Southern Regional’s Charles Donohue Sr. Wins 250th Career Game By John Sorce

MANAHAWKIN – In Southern Regional’s 20-0 victory over Lakewood on Sept. 29, head coach Charles Donohue Sr. recorded his 250th win in his illustrious 48-year coaching career.

“You coach that many years and you should get to 250 wins,” Donohue said with a laugh. “It’s really about staying healthy all these years and being lucky that way, having a supportive family that has allowed me to do it every year, and coaching takes a lot of time. Football is a year-round sport now with weight room, camps and clinics in the summer. It’s not a three-month sport like it was a long time ago.”

Donohue is in his 20th season leading the Southern football program. He started as an assistant under Jimmy Gallagher at St. Joseph Hammonton in 1971 before taking over the program in 1974.

“I grew up with his younger brother Tommy and Jimmy asked me to be an assistant at St. Joe’s,” Donohue said. “I did that and he left and took a job in Cape May three years later, and I got the head coaching job. Here we are 45 years later.”

Donohue remained at St. Joe’s until 1981, when he moved to Haddon Heights. He coached there for five years before moving to Buena Regional in 1986. He took the job at Southern in 1998, and has been there ever since. Throughout his coaching career, he has been surrounded with very supportive co-workers.

“I’ve had very loyal, hardworking assistant coaches over the years at every school I’ve been,” Donohue said. “I’ve never had a problem with administration. And I’ve always been a lucky guy in terms of having the community support the teams. Some guys have one head coaching job and don’t have any of that going for them. I’ve been at four different places and I can honestly say at all four, I’ve had all the things that are necessary to build programs. We’ve always had kids who worked hard in the weight room and showed they were athletes by playing other sports, and knowing they gave their best on the field.”

Donohue has remained at Southern for 20 years in part because he has long admired the Shore Conference and he was given an opportunity to coach at a bigger school, which was something he felt would be a good move.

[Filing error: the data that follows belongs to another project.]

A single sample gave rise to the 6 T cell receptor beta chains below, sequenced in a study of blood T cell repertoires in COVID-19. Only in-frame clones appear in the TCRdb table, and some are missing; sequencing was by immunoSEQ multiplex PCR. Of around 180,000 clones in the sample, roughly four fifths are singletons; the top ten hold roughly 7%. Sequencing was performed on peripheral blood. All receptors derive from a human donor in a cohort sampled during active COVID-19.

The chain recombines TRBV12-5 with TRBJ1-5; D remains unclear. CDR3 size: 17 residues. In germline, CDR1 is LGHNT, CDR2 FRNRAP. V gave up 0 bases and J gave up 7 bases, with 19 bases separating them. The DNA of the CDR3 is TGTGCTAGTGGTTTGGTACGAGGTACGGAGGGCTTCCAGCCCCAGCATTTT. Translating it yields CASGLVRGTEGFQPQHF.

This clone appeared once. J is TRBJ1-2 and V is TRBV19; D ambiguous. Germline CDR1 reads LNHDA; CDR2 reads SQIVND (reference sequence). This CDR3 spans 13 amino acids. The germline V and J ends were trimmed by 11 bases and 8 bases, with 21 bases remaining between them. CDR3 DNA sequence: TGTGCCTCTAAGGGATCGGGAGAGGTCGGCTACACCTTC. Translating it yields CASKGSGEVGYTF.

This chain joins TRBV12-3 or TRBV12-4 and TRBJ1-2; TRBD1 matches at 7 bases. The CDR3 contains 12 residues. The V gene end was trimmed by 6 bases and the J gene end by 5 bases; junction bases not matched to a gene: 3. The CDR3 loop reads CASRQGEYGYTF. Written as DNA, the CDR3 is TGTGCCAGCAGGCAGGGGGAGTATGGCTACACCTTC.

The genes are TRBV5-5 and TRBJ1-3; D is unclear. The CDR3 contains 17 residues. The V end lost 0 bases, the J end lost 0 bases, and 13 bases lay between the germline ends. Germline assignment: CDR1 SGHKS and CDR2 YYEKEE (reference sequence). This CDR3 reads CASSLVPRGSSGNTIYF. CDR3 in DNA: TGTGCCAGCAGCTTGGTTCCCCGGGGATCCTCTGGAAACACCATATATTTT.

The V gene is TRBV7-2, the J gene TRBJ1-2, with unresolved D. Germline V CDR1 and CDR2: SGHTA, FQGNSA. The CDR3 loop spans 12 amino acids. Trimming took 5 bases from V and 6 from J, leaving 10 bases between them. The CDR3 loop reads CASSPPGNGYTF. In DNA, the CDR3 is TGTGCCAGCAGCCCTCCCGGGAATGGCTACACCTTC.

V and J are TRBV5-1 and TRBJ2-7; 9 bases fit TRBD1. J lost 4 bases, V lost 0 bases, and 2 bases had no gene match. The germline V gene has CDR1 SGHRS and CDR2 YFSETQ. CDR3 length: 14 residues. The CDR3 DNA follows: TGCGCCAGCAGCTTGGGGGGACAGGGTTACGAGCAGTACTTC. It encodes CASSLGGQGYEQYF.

“I’ve enjoyed the stay,” Donohue said. “I came to Southern when I was 50, which was an older age to make that kind of move. I had always been an admirer of the Shore Conference, and that goes back to when I first started coaching. Running into those guys at clinics and I knew how much football was important in Ocean and Monmouth counties with big crowds and rivalries. I had always been at smaller schools, and this was an opportunity to go to a big school. I also spent my summers on Long Beach Island as a kid. It was really a combination of those things. At 50, you’re not going to get many opportunities for big school jobs based on where I had been. They gave me a shot and it worked out very well.”

Donohue taught Physical Education up until three years ago when he retired from teaching, which he says allows him to get a lot more done as a coach.

Donohue’s love of football started at a young age. He went to games on the weekends with his uncle and went onto play collegiately at Glassboro State College (now Rowan University) under Richard Wackar, who is the one person that made him realize he wanted to coach.

“I had an uncle who really loved high school football,” Donohue said. “I grew up outside of Philly and we would go to a game on Saturday, the small schools would play on Saturday morning at 10:30. I had family that played at those schools and he would take me to their games. In the afternoon, the big schools played and we would go to those games. On Sundays, the Catholic League played. The NFL back in the 1950s wasn’t that big a deal. I would go to a Catholic League football game with him. That’s when I really fell in love with the sport. I played at Glassboro State under Richard Wackar and he was the guy who really made me want to coach. Jimmy hired me for a Phys Ed job at St. Joe’s when I was coming out of school, and it all fell into place.”

Donohue gets to work with his son, Charles Donohue Jr., who is the athletic director at Southern Regional. Donohue Jr. was working at Egg Harbor Township when Southern was looking to hire many teachers. After he got hired, Donohue Sr. brought him onto his coaching staff. He took the athletic director position about eight years ago, and he continues to work with the offensive linemen when his schedule allows him to.

With family being so important for Donohue Sr., having his son with him is special.

“When Chuck got the athletic director job, he technically became my boss and truthfully, it’s worked out very well,” Donohue said. “We’ve been able to handle the difference between at work and not work. He’s been able to stay in touch with the football program when his schedule allows, he comes over and helps out with the offensive line. The opportunity to coach with him has been one of the best things that has happened to me over the years.”

Donohue has coached a lot of players and taught a lot of students over the years, and he feels the game of football is a great experience for kids, and he has felt connected to his kids long after they graduate.

“Football is a game that tests you every day,” Donohue said. “It tests you in season and out of season. There’s no hiding because everything you do is on film. I think for kids growing up, it’s a tremendous experience. Coaching is great because you help your kids as much as you can for as long as you can. I’ve felt obligated to those kids years after they finish playing.”

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